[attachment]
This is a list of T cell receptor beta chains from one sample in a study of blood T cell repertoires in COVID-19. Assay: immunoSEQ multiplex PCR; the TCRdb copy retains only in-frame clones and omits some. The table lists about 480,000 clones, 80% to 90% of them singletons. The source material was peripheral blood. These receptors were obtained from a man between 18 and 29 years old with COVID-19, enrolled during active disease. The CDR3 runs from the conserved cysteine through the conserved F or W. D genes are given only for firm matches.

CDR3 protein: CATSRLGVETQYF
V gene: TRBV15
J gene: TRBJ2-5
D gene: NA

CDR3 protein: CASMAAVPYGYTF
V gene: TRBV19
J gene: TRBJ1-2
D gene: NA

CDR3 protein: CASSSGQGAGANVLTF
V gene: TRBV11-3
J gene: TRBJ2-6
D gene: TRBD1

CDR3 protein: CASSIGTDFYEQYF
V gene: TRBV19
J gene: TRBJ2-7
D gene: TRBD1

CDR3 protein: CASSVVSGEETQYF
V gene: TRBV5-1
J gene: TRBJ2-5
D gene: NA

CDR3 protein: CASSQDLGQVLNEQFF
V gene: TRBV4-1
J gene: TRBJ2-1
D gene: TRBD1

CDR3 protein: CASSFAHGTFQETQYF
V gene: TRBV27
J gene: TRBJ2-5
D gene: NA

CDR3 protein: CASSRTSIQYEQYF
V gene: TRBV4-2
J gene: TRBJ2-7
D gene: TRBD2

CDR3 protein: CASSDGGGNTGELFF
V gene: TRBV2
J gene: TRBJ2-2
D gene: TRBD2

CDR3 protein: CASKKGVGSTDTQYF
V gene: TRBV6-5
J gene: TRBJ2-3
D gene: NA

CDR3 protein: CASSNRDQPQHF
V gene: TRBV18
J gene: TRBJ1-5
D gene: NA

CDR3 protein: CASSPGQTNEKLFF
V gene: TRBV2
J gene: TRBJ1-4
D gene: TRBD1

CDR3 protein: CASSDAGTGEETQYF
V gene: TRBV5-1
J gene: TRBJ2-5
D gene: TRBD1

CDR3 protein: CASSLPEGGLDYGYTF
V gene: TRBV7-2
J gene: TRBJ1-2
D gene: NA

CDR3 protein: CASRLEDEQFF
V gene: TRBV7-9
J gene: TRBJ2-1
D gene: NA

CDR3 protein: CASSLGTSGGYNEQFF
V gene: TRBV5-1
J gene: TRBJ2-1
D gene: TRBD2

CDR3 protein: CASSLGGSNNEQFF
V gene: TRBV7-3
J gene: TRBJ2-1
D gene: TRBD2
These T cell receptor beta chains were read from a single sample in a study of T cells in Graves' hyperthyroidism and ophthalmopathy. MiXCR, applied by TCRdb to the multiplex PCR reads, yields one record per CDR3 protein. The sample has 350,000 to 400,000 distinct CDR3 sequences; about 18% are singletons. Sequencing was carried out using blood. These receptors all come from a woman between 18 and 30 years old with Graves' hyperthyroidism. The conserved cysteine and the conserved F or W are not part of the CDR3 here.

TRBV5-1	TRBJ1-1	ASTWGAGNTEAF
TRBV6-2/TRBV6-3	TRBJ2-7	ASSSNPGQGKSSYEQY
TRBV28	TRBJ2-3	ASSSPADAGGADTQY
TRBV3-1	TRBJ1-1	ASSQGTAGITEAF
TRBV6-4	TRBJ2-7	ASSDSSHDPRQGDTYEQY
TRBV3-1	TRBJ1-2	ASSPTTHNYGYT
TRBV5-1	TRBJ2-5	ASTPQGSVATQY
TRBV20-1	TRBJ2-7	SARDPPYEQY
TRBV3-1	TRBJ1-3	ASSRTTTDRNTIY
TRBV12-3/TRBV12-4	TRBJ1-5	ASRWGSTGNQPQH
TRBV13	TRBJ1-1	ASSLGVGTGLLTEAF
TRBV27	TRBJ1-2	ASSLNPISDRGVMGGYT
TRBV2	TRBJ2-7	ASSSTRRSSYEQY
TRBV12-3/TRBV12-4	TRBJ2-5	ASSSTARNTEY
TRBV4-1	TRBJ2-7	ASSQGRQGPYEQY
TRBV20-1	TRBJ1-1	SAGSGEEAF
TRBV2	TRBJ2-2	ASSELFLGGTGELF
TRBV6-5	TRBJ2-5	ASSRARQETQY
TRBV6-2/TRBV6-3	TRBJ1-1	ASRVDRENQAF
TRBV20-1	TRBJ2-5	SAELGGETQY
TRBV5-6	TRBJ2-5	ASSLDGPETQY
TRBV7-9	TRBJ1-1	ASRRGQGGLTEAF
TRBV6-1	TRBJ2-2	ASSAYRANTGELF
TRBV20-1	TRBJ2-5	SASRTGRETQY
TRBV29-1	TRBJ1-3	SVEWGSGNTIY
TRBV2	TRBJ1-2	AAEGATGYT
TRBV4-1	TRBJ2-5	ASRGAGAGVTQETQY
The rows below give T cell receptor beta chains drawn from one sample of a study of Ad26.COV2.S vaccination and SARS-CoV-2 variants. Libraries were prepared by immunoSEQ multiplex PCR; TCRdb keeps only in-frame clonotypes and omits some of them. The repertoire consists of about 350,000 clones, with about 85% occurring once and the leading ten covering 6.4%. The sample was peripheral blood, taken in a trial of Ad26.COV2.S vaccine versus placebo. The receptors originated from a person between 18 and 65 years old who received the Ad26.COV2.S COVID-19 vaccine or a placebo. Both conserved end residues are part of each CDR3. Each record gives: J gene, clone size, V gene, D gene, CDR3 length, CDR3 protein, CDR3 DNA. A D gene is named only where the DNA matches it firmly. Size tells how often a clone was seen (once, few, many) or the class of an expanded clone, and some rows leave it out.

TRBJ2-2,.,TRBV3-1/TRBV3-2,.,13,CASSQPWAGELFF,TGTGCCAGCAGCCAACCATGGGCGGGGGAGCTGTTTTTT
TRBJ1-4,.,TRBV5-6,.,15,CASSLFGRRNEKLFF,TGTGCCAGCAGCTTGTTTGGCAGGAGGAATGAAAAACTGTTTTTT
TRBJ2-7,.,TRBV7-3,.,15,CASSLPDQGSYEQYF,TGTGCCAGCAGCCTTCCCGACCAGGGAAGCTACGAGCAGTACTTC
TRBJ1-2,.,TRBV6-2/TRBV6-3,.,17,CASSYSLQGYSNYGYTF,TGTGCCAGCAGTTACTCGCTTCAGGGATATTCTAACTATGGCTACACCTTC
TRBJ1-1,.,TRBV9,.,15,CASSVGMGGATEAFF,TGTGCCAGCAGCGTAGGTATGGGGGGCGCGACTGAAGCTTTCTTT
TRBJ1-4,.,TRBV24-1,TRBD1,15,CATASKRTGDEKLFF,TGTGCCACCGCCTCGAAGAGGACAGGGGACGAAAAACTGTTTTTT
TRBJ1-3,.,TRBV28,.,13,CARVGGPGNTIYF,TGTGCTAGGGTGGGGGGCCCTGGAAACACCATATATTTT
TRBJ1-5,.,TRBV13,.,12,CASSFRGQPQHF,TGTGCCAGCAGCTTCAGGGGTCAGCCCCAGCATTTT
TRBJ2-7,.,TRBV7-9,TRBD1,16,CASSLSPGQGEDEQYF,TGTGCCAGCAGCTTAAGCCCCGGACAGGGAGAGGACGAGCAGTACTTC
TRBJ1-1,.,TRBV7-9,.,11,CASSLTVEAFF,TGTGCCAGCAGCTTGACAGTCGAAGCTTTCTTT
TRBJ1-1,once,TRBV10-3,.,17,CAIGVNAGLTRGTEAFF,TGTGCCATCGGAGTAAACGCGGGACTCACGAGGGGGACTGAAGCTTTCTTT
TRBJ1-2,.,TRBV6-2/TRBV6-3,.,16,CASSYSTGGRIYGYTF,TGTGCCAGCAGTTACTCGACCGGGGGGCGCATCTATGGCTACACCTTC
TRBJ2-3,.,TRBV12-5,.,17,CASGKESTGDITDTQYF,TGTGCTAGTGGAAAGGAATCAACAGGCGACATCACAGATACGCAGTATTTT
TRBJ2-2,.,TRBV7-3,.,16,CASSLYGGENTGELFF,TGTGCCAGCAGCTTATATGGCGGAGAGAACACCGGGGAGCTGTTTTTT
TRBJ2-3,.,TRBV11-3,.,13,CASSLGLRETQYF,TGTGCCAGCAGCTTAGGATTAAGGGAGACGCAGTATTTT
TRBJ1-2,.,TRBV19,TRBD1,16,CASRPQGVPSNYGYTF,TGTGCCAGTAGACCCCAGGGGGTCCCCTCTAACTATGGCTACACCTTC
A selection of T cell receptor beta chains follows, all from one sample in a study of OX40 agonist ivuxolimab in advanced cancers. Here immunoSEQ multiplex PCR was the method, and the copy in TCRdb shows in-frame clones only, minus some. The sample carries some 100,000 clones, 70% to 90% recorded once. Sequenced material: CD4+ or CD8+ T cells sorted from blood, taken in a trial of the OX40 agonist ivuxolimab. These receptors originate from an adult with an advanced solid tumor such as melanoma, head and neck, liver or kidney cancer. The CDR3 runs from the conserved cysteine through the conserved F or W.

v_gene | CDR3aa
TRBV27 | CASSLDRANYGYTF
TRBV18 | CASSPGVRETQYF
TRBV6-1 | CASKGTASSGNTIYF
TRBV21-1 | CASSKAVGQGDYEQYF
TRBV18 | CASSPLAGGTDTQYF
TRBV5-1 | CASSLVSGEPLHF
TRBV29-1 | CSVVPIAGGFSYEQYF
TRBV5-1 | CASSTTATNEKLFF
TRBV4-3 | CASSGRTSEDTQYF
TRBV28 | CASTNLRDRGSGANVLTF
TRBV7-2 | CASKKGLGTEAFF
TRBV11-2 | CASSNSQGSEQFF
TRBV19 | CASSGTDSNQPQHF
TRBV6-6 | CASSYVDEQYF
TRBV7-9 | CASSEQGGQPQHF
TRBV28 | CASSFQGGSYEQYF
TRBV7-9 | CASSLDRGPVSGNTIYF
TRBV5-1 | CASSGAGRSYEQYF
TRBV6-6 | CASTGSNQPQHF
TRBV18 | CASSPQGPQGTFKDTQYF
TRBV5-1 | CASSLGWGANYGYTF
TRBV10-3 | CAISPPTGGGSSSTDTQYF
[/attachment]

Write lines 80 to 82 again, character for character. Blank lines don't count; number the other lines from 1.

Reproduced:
TRBV12-3/TRBV12-4	TRBJ1-5	ASRWGSTGNQPQH
TRBV13	TRBJ1-1	ASSLGVGTGLLTEAF
TRBV27	TRBJ1-2	ASSLNPISDRGVMGGYT